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Chapter 15

Chapter 15 How Genes Work.docx

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Department
Biology
Course
BIO152H5
Professor
Fiona Rawle
Semester
Fall

Description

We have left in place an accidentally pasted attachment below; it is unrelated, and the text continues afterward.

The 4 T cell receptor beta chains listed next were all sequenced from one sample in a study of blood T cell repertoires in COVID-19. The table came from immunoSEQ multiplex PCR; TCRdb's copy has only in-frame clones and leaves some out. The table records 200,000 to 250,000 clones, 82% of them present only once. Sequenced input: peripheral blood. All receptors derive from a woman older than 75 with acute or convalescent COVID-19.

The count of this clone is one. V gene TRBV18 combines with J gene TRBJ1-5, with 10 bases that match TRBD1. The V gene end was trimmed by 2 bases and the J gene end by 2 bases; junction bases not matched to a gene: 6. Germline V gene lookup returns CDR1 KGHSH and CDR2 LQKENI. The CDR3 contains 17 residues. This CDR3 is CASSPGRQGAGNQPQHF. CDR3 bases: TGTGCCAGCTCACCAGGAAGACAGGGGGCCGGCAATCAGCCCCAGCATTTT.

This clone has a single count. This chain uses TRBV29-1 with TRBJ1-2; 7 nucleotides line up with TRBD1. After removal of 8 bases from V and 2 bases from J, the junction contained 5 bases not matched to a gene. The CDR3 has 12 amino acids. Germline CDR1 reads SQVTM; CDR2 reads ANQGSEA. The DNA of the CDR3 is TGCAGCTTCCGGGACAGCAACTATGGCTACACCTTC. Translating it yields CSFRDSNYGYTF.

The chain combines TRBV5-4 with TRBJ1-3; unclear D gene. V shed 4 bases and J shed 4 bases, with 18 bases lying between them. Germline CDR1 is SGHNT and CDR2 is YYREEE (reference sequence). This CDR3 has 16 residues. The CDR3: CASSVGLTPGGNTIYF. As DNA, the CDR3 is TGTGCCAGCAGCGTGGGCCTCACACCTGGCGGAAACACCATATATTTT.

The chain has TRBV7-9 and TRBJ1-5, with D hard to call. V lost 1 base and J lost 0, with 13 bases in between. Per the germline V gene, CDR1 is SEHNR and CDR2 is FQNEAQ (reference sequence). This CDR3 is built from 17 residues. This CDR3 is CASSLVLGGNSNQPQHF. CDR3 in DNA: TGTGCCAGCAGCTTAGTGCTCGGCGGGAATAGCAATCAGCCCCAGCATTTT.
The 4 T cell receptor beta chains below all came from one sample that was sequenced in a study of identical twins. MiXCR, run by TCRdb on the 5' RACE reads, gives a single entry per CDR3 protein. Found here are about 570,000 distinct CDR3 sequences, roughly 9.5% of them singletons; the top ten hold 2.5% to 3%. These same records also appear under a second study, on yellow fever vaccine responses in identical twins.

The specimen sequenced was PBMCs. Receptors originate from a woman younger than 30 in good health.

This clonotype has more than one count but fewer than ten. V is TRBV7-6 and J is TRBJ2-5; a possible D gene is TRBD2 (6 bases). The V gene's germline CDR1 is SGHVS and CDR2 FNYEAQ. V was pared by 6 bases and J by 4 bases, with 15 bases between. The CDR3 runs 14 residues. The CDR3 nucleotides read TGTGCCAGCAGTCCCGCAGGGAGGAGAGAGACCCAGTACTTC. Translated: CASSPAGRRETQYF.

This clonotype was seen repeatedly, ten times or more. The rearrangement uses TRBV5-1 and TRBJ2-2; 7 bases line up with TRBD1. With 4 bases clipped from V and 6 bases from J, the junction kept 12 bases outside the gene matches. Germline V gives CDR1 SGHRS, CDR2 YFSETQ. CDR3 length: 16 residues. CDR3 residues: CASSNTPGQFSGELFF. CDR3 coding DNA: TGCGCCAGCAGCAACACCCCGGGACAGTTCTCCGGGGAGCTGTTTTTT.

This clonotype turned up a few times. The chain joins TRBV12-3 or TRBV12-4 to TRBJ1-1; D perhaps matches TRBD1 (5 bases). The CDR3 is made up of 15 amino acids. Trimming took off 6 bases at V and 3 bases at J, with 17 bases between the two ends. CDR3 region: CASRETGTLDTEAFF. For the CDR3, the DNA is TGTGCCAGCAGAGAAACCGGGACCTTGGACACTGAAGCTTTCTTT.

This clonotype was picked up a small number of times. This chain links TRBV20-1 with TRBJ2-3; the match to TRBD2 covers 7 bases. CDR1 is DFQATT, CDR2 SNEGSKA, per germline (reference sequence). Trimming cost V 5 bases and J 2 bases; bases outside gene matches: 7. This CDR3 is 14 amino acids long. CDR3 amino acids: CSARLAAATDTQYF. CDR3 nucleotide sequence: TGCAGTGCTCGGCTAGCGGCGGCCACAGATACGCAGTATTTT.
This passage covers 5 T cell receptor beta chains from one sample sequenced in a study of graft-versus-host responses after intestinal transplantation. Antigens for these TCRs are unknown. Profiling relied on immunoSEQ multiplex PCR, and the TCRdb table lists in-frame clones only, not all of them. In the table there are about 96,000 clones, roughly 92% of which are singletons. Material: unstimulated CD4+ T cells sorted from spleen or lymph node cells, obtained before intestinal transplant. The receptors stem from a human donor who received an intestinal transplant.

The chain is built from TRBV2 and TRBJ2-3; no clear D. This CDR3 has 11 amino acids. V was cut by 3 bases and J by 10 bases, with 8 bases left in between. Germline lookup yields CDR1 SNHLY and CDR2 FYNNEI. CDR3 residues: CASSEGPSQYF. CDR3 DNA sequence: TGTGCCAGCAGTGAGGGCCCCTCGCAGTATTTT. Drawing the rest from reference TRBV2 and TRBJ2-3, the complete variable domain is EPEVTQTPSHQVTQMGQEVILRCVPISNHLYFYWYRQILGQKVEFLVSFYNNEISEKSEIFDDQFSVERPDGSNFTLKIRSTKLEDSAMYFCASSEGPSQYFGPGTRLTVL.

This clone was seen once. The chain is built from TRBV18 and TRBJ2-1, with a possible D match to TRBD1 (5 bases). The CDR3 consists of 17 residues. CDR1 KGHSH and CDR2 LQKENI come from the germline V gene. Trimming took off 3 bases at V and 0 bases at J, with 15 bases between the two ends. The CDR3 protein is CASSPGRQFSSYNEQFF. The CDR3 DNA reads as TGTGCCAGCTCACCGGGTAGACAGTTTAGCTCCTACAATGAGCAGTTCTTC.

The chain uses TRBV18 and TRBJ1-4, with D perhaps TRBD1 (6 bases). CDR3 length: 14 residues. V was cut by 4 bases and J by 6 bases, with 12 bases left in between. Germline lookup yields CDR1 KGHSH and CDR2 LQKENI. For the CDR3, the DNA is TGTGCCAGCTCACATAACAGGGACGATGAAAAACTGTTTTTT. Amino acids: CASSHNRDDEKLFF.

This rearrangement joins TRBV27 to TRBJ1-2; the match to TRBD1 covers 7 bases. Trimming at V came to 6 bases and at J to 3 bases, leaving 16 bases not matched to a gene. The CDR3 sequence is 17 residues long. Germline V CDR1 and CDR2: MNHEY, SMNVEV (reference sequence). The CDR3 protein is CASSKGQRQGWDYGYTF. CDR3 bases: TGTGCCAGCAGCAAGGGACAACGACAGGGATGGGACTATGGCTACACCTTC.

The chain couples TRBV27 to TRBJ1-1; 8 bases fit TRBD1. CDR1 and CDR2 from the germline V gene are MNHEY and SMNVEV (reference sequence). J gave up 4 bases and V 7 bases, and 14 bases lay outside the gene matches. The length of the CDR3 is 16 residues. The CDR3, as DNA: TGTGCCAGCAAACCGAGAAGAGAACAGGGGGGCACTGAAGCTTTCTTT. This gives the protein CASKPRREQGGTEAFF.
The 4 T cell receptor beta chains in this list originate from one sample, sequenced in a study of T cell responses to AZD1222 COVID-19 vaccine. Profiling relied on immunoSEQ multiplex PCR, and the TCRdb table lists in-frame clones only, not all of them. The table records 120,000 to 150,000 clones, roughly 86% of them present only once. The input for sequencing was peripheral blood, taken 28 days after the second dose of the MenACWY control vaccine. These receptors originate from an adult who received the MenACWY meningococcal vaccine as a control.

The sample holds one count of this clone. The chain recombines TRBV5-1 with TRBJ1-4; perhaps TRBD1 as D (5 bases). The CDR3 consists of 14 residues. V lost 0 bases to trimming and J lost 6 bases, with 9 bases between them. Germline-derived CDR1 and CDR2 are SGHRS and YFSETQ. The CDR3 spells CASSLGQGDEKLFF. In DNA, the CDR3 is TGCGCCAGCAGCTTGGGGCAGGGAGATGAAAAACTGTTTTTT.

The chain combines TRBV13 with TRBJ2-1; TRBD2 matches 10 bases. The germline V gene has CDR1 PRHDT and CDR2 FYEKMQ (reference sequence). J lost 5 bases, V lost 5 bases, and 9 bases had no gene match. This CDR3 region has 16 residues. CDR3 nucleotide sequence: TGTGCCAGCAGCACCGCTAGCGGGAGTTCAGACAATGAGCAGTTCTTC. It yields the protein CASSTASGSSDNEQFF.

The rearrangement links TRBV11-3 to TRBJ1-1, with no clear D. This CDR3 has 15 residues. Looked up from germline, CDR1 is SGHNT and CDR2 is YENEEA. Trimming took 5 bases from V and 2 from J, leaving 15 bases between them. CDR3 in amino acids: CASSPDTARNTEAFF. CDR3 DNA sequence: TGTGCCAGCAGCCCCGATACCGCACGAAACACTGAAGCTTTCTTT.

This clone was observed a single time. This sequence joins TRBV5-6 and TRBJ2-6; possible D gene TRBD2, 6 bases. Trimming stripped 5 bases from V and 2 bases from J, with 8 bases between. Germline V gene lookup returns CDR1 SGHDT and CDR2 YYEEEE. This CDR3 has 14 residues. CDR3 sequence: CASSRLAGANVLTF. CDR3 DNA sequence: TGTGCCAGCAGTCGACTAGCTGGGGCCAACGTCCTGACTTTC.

Chapter 15 How Genes Work 15.1 What Do Genes Do? Knockout mutants/null mutants/loss-of-function mutants: Alleles that do not function at all. One-gene, one-enzyme hypothesis: Genes contain the information needed to make proteins, many of which function as enzymes. Genetic screen: Technique for picking certain types of mutants out of many thousands of randomly generated mutants. *Figure 15.2 Experimental support for the one-gene, one-enzyme hypothesis. 15.2 The Central Dogma of Molecular Biology -Crick’s idea was that different combinations of bases could specify the 20 amino acids. DNAas the Intermediary between Genes and Proteins -Jacob and Monod predicted that mRNA carry information from DNAto the site of protein synthesis. -RNApolymerase synthesizes RNAmolecules according to the information provided by the sequence of bases in a particular stretch of DNA. Does not require primer. Question: How is information transferred from DNAto RNA? Hypothesis: RNAis synthesized by complementary base pairing with DNA. Null hypothesis: RNAis not synthesized by complementary base pairing with DNA. Experimental setup: Reaction mix using: 1. Ribonucleotides (A,U,C,G) 2. RNApolymerase 3. DNAstrand with thymine as the only base. Prediction:An RNAstrand will be produced containing only adenine. Prediction of null hypothesis: No RNAstrand will be produced, or an RNAstrand with a random assortment of bases will be produced. Results: RNAstrand with adenine as the only base. Conclusion: Information is transferred from DNAto RNAvia complementary base-pairing. The Central Dogma Francis Crick: DNAcodes for RNAwhich codes for protein. DNA RNA protein DNA is the hereditary material. Genes consist of specific stretches of DNA that code for products used in the cell. The sequen
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